Some aspects of a black hole cannot be directly observed, so astronomers rely on equivalent Earth-based experiments. Image credit: ESO, ESA/Hubble, M. Kornmesser
Certain phenomena that occur in black holes but cannot be directly observed in astronomic investigations can be studied by means of a laboratory simulation. This is possible due to a peculiar analogy between processes that are characteristic of black holes and hydrodynamic processes. The common denominator is the similarity of wave propagation in both cases.
This possibility is explored in a new article published in Physical Review Letters. Physicist Maurício Richartz, a professor at the Federal University of the ABC (UFABC) in Brazil, is one of the authors of the article, produced by Silke Weinfurtner’s group at the University of Nottingham’s School of Mathematical Sciences in the United Kingdom. The research was supported by FAPESP via the Thematic Project “Physics and geometry of spacetime”, for which Alberto Vazquez Saa is the principal investigator.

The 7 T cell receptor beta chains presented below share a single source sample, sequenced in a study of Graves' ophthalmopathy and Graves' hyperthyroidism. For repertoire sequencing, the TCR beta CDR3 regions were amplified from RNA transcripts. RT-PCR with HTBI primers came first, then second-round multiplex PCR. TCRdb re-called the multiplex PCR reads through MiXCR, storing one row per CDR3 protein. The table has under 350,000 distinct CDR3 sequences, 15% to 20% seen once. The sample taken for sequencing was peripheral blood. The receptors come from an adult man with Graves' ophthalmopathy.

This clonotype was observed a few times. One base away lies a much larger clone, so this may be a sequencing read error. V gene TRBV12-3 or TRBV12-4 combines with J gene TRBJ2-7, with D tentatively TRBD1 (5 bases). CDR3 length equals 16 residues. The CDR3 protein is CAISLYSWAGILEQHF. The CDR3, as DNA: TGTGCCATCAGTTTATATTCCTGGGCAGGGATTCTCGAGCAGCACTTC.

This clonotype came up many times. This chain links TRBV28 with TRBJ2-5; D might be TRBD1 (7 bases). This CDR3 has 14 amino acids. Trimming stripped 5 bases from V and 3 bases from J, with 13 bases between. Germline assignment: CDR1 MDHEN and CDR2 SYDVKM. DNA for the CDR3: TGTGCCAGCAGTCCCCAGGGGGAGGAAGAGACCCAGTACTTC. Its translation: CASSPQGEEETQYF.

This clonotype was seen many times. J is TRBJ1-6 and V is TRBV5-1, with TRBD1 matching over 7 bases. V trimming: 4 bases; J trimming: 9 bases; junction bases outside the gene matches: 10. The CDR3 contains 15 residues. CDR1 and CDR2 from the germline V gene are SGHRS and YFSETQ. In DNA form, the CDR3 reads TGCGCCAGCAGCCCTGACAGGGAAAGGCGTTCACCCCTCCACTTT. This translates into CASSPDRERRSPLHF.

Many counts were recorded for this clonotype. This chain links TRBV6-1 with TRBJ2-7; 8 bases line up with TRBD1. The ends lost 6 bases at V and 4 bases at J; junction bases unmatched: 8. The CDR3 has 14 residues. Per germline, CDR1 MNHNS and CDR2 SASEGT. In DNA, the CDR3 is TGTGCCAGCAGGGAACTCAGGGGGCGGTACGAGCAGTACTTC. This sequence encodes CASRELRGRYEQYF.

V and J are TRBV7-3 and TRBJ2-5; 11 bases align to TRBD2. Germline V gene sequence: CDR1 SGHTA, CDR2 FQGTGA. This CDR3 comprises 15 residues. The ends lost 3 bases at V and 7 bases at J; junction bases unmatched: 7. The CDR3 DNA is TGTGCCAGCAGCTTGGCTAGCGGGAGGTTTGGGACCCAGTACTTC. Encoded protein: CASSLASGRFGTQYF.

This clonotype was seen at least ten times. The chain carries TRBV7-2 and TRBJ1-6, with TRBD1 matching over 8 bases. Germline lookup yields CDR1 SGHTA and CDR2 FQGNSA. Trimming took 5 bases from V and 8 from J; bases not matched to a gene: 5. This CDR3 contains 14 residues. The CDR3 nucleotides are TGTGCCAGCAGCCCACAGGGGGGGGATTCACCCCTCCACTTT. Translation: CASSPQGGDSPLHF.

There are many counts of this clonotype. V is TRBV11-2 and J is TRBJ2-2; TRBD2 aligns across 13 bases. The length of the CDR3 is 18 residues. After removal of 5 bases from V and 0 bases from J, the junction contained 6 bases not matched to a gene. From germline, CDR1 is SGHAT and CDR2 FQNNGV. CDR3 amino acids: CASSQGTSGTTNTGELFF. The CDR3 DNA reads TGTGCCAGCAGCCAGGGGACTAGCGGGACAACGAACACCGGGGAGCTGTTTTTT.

“While this study is entirely theoretical, we’ve also performed experimental simulations at Weinfurtner’s lab,” says Richartz. “The apparatus consists basically of a large water tank measuring three metres (10 feet) by 1.5 metre (five feet). The water flows out through a central drain and ...